A Complete Reference for French Horn Transposition (2012)
In a few weeks John will be covering the topic of transposition in Week 12 of the University of Horn Matters pedagogy course.
In the meantime, I decided that the transposition chart created about 4-5 years ago needed some refreshing. Along with the Playing Tips page, this chart has been one of the most popular pages in the entire site and so it was worth it to go back and freshen it up.
This new version includes a fourth column, one that illustrates the interval differences from the fixed pitch of F. I hope that it may help students to more easily remember the intervals required for each key.
An easy way to remember the correct transposition interval is to relate Horn in F and the transposition key as a specific notes on the staff and discern interval relationships from there.
For example, if the transposition key is A-alto, imagine an “A” on the treble clef staff to represent that key. To represent the standing pitch on the modern Horn in F, add an “F” to this imaginary staff.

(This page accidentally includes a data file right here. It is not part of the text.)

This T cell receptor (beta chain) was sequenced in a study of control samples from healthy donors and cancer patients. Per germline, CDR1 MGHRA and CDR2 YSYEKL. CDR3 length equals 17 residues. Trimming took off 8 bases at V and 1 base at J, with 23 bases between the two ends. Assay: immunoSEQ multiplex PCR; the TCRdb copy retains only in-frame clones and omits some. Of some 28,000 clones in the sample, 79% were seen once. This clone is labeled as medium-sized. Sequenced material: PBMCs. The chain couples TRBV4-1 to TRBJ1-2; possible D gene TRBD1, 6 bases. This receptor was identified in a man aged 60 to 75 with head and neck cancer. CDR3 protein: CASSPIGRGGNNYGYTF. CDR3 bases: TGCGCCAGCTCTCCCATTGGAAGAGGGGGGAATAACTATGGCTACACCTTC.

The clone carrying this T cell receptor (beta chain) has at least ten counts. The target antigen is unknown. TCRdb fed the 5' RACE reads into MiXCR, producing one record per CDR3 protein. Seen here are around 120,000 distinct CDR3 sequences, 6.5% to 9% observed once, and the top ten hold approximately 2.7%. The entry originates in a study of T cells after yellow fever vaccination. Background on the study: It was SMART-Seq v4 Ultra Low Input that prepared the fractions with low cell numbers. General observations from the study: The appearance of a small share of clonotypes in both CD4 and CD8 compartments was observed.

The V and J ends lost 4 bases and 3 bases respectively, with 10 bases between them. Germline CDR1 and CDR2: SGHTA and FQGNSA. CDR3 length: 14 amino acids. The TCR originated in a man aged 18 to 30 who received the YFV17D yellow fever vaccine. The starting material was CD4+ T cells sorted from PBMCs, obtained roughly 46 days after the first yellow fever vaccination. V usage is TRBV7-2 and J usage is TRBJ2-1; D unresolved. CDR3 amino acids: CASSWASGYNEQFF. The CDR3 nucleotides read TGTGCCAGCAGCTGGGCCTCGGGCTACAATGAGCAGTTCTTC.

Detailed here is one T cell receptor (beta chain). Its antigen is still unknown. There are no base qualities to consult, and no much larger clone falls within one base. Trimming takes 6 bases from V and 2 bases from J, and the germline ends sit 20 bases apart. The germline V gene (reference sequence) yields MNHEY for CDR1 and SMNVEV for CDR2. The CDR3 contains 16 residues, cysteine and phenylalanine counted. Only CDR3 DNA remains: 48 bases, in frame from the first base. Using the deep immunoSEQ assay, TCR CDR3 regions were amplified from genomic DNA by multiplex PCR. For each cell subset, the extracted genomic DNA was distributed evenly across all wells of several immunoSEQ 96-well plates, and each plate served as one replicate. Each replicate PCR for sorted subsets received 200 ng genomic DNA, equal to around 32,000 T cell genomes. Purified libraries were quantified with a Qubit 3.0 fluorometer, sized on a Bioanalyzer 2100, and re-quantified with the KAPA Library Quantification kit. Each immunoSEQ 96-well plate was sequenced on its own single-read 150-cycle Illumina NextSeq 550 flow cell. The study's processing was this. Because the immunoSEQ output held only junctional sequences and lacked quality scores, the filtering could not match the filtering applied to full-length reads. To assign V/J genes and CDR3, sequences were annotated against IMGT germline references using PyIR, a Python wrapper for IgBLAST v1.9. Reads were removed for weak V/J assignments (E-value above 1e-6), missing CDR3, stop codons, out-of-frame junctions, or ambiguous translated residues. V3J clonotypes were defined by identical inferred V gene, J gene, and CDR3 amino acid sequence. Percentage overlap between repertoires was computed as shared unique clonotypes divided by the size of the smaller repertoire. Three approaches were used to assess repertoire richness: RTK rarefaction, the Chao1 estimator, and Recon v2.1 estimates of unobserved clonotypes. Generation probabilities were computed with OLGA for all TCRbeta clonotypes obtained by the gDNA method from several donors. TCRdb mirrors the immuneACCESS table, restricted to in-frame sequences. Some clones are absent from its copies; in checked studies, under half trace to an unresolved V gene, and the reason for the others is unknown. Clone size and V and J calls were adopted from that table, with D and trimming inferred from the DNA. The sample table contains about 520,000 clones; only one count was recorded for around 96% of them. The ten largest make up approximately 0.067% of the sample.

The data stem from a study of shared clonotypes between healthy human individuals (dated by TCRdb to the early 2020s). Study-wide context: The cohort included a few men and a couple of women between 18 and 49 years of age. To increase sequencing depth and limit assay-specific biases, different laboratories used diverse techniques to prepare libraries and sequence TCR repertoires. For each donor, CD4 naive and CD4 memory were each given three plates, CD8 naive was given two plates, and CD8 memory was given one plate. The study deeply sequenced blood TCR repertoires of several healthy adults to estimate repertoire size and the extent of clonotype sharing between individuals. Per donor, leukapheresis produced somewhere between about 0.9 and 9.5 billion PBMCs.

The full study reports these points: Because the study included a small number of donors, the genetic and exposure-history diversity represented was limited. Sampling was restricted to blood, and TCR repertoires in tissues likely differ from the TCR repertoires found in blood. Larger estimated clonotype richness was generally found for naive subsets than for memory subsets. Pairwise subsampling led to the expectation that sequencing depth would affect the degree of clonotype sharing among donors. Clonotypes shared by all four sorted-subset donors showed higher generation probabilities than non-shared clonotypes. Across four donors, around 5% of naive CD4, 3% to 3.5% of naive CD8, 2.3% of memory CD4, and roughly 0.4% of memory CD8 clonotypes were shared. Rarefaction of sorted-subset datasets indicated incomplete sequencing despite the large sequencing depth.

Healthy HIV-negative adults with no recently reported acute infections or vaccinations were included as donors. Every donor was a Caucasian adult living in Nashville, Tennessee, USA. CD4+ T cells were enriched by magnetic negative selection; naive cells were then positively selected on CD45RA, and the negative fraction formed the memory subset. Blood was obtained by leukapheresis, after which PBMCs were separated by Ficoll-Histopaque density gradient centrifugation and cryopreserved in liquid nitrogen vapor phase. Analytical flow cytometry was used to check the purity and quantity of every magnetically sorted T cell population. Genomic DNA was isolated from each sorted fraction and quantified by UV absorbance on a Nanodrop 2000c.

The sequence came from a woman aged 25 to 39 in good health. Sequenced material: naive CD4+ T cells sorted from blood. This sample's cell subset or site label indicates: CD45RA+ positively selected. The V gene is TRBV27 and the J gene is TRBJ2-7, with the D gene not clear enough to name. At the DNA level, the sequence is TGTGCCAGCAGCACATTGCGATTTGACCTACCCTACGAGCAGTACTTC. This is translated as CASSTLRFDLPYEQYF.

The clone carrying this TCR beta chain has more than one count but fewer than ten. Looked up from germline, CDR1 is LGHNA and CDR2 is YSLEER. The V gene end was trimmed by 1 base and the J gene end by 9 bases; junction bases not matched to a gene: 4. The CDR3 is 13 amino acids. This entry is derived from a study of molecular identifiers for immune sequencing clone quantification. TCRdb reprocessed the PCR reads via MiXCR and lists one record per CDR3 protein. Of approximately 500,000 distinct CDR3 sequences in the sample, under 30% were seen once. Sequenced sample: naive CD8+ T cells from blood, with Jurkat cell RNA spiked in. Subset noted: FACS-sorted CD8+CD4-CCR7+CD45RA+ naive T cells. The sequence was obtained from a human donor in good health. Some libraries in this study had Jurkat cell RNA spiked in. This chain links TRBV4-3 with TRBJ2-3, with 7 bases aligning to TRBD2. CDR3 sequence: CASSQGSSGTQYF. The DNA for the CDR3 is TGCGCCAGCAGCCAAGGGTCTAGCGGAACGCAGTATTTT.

The interval relationship from the “F” to the “A” is a major 3rd upwards – this also happens to be the correct transposition interval for Horn in A.
The updated chart
Click for a larger view or see the PDF below.
A quick note on the PDF version: while the lines in the tables may look invisible in random areas when viewing the PDF on a computer monitor, when printed out, everything looks as it should be.
Other Horn Matters resources on the topic of transposition worth looking at:
- Transposition Tricks: Sometimes Up is Down
- Transposition Tricks: Bass Clef
- Transposition Tricks: Alto Clef
- Transposition Tricks: Old vs. New Notation
- Hornmasters on Transposition
- Just Say “No” to Transposed Parts
- Horn in A in Italian ‘Bel Canto’ Opera: Rossini’s Semiramide
- I’m in Music Education – Why Do I Need to Know Transposition?